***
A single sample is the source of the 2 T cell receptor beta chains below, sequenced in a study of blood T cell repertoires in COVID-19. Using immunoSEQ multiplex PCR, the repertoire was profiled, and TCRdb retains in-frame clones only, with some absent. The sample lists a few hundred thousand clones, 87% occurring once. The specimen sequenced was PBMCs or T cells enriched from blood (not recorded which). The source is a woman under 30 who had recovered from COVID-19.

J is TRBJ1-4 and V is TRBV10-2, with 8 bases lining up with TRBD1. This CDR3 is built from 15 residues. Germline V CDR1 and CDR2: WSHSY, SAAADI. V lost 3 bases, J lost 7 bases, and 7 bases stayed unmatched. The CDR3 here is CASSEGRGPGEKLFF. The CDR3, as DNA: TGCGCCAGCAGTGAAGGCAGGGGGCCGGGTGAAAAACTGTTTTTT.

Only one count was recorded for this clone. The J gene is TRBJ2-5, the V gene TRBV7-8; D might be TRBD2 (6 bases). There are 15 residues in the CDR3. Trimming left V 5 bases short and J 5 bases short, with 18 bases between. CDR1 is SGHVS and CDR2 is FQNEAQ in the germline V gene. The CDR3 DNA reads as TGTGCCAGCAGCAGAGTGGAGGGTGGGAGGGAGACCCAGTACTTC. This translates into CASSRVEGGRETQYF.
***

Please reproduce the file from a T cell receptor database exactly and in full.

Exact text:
A single sample is the source of the 2 T cell receptor beta chains below, sequenced in a study of blood T cell repertoires in COVID-19. Using immunoSEQ multiplex PCR, the repertoire was profiled, and TCRdb retains in-frame clones only, with some absent. The sample lists a few hundred thousand clones, 87% occurring once. The specimen sequenced was PBMCs or T cells enriched from blood (not recorded which). The source is a woman under 30 who had recovered from COVID-19.

J is TRBJ1-4 and V is TRBV10-2, with 8 bases lining up with TRBD1. This CDR3 is built from 15 residues. Germline V CDR1 and CDR2: WSHSY, SAAADI. V lost 3 bases, J lost 7 bases, and 7 bases stayed unmatched. The CDR3 here is CASSEGRGPGEKLFF. The CDR3, as DNA: TGCGCCAGCAGTGAAGGCAGGGGGCCGGGTGAAAAACTGTTTTTT.

Only one count was recorded for this clone. The J gene is TRBJ2-5, the V gene TRBV7-8; D might be TRBD2 (6 bases). There are 15 residues in the CDR3. Trimming left V 5 bases short and J 5 bases short, with 18 bases between. CDR1 is SGHVS and CDR2 is FQNEAQ in the germline V gene. The CDR3 DNA reads as TGTGCCAGCAGCAGAGTGGAGGGTGGGAGGGAGACCCAGTACTTC. This translates into CASSRVEGGRETQYF.